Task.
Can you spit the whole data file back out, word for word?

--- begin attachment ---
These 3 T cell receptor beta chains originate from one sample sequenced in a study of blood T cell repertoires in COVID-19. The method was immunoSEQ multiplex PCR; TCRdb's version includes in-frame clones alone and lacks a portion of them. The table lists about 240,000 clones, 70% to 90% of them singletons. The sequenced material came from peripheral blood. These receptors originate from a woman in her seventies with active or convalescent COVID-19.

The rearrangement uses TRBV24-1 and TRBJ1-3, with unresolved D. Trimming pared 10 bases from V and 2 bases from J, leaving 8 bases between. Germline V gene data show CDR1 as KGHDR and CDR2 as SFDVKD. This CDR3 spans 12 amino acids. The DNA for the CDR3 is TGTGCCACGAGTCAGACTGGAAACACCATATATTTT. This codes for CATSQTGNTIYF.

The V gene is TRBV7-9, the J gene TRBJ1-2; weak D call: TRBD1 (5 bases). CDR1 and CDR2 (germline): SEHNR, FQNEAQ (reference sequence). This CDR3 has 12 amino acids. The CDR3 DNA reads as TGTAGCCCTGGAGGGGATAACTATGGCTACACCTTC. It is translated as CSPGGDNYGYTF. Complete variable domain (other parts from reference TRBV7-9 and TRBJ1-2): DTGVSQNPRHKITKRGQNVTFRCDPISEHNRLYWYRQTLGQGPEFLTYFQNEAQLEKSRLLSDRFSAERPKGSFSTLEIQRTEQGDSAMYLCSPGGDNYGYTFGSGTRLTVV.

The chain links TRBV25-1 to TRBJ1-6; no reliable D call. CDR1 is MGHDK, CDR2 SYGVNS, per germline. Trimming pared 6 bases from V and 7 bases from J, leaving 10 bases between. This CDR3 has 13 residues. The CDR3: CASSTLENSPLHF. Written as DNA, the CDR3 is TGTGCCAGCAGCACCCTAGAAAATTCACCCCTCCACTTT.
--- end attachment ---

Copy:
These 3 T cell receptor beta chains originate from one sample sequenced in a study of blood T cell repertoires in COVID-19. The method was immunoSEQ multiplex PCR; TCRdb's version includes in-frame clones alone and lacks a portion of them. The table lists about 240,000 clones, 70% to 90% of them singletons. The sequenced material came from peripheral blood. These receptors originate from a woman in her seventies with active or convalescent COVID-19.

The rearrangement uses TRBV24-1 and TRBJ1-3, with unresolved D. Trimming pared 10 bases from V and 2 bases from J, leaving 8 bases between. Germline V gene data show CDR1 as KGHDR and CDR2 as SFDVKD. This CDR3 spans 12 amino acids. The DNA for the CDR3 is TGTGCCACGAGTCAGACTGGAAACACCATATATTTT. This codes for CATSQTGNTIYF.

The V gene is TRBV7-9, the J gene TRBJ1-2; weak D call: TRBD1 (5 bases). CDR1 and CDR2 (germline): SEHNR, FQNEAQ (reference sequence). This CDR3 has 12 amino acids. The CDR3 DNA reads as TGTAGCCCTGGAGGGGATAACTATGGCTACACCTTC. It is translated as CSPGGDNYGYTF. Complete variable domain (other parts from reference TRBV7-9 and TRBJ1-2): DTGVSQNPRHKITKRGQNVTFRCDPISEHNRLYWYRQTLGQGPEFLTYFQNEAQLEKSRLLSDRFSAERPKGSFSTLEIQRTEQGDSAMYLCSPGGDNYGYTFGSGTRLTVV.

The chain links TRBV25-1 to TRBJ1-6; no reliable D call. CDR1 is MGHDK, CDR2 SYGVNS, per germline. Trimming pared 6 bases from V and 7 bases from J, leaving 10 bases between. This CDR3 has 13 residues. The CDR3: CASSTLENSPLHF. Written as DNA, the CDR3 is TGTGCCAGCAGCACCCTAGAAAATTCACCCCTCCACTTT.